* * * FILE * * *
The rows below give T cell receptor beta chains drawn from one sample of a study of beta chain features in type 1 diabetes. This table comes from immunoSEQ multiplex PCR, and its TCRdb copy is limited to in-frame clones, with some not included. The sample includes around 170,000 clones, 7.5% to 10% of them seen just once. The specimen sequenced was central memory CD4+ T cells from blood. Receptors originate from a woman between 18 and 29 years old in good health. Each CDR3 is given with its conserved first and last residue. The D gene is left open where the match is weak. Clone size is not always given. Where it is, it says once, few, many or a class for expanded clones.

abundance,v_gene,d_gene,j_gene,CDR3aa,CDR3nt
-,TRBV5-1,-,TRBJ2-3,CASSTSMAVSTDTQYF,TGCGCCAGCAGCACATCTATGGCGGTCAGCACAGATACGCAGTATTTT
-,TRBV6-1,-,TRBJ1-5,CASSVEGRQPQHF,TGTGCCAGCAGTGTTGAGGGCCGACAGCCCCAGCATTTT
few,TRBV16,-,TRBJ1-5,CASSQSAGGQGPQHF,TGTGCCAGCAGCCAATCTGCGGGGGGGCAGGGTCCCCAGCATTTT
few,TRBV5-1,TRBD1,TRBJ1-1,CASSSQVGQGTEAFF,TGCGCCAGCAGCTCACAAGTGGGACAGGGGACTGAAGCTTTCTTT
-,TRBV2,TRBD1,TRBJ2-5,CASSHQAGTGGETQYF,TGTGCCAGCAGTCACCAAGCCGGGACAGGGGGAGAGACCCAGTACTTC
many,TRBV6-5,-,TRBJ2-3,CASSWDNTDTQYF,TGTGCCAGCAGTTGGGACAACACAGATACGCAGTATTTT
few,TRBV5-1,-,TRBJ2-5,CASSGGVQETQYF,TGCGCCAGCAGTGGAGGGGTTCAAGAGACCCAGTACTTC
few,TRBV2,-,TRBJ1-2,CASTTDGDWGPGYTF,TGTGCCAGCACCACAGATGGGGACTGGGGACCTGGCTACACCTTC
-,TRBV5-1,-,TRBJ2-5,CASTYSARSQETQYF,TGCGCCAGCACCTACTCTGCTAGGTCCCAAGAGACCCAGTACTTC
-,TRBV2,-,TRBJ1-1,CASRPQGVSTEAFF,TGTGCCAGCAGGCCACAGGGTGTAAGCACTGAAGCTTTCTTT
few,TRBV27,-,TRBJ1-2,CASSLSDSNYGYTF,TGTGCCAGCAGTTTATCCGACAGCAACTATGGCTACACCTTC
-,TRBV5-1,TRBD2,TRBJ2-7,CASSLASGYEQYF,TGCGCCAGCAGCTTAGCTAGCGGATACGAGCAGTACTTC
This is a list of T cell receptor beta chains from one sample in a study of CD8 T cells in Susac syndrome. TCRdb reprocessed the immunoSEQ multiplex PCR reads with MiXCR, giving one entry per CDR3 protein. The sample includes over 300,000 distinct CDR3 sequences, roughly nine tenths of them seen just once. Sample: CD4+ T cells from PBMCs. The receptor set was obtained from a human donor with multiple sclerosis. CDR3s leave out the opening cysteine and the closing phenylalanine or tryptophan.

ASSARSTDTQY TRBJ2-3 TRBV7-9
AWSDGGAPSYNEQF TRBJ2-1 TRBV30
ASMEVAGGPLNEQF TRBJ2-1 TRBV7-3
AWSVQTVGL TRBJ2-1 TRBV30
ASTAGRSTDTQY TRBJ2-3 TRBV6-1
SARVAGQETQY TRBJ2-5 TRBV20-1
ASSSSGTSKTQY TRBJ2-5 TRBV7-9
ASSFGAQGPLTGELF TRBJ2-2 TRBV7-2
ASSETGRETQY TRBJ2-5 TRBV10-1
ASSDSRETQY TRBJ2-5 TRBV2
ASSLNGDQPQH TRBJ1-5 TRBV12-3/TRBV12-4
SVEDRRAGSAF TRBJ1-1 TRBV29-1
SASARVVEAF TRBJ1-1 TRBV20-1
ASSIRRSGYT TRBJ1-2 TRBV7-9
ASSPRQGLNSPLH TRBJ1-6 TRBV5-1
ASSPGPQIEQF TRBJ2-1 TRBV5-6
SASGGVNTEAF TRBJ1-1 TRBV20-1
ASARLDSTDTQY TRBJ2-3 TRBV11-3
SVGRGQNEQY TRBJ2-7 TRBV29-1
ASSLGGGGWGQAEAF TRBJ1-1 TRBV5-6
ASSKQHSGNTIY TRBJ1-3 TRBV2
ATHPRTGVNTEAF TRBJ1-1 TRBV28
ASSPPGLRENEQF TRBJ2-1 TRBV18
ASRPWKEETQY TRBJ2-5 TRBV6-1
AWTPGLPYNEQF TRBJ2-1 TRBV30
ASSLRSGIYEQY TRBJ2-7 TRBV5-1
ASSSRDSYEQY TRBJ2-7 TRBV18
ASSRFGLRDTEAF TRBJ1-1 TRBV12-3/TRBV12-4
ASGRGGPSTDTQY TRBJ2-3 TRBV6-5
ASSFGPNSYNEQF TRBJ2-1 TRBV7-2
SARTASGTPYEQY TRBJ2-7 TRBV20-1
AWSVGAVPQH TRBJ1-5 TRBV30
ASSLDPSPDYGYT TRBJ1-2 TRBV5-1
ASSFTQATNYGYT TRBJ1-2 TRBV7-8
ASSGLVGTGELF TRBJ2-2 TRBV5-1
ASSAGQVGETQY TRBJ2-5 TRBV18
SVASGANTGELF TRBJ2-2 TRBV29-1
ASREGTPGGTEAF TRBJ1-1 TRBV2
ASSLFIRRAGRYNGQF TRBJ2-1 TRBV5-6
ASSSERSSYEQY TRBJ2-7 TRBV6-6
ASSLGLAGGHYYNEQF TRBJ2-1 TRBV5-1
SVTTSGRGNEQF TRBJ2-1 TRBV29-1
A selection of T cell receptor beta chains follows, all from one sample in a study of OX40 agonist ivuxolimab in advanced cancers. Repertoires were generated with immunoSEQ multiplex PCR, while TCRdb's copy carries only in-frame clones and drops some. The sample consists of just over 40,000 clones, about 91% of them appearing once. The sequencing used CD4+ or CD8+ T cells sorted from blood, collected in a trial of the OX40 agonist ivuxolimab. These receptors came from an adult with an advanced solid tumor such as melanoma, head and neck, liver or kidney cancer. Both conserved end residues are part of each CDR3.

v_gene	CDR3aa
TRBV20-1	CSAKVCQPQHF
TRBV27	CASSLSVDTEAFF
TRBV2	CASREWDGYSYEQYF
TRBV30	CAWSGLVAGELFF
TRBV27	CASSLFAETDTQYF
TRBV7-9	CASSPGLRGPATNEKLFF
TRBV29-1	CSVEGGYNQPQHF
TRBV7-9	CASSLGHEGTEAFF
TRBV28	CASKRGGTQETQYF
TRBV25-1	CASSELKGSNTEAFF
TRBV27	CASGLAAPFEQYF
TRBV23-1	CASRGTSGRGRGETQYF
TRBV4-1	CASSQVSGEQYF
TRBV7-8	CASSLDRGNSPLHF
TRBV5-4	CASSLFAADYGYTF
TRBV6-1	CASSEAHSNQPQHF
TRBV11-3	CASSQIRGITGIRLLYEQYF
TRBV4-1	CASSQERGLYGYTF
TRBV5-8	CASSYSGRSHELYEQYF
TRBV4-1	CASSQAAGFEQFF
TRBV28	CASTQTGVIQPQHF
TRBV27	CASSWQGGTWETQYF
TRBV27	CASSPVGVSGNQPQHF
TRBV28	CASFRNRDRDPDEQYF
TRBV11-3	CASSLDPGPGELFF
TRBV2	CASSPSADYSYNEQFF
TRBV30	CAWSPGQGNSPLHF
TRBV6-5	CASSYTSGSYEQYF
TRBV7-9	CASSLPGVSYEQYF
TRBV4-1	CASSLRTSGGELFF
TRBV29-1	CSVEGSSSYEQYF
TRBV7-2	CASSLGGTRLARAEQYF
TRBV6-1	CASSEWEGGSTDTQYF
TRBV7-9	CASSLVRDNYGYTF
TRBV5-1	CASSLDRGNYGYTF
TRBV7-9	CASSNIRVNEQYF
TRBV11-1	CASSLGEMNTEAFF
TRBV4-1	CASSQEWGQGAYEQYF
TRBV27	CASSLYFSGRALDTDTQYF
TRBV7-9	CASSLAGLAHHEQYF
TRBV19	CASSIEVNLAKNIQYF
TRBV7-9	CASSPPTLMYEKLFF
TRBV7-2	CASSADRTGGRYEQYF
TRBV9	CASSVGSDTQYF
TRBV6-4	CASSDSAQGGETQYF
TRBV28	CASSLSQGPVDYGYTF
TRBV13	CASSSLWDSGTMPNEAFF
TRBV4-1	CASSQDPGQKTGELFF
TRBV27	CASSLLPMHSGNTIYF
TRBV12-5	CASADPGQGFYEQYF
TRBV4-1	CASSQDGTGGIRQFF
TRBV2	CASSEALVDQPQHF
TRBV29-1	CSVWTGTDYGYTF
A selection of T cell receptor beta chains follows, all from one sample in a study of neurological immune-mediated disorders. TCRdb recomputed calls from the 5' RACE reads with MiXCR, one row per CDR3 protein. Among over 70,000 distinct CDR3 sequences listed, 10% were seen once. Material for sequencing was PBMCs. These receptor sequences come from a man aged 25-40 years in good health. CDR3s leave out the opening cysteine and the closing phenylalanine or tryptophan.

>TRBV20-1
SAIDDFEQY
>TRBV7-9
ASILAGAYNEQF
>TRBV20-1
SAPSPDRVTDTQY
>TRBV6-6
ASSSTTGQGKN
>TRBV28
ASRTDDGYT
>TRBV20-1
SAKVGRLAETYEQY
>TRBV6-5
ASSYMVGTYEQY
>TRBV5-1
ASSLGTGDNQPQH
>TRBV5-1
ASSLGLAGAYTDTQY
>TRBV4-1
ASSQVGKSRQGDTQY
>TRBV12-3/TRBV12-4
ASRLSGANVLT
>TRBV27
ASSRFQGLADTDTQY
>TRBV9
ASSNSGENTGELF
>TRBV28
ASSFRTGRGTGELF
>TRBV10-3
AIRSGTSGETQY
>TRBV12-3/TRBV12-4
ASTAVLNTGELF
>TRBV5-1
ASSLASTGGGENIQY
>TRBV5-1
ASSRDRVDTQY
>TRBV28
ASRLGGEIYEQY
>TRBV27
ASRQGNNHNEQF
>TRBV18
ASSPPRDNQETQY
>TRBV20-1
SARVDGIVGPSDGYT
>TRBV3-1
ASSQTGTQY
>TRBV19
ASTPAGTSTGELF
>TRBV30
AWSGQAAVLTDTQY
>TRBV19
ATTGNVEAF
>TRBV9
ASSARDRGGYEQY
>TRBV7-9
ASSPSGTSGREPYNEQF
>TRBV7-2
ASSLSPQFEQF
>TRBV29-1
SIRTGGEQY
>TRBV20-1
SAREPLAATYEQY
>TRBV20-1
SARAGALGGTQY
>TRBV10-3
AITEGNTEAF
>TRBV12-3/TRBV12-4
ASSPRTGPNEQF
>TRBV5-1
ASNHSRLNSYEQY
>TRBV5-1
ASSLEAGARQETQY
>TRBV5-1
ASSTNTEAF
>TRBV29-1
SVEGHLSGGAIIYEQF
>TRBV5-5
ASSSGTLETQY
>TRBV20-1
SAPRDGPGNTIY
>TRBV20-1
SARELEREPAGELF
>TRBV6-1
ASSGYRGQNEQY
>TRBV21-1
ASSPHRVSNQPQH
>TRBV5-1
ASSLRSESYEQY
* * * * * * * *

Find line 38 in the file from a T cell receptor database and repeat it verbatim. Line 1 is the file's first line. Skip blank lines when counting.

ASSPPGLRENEQF TRBJ2-1 TRBV18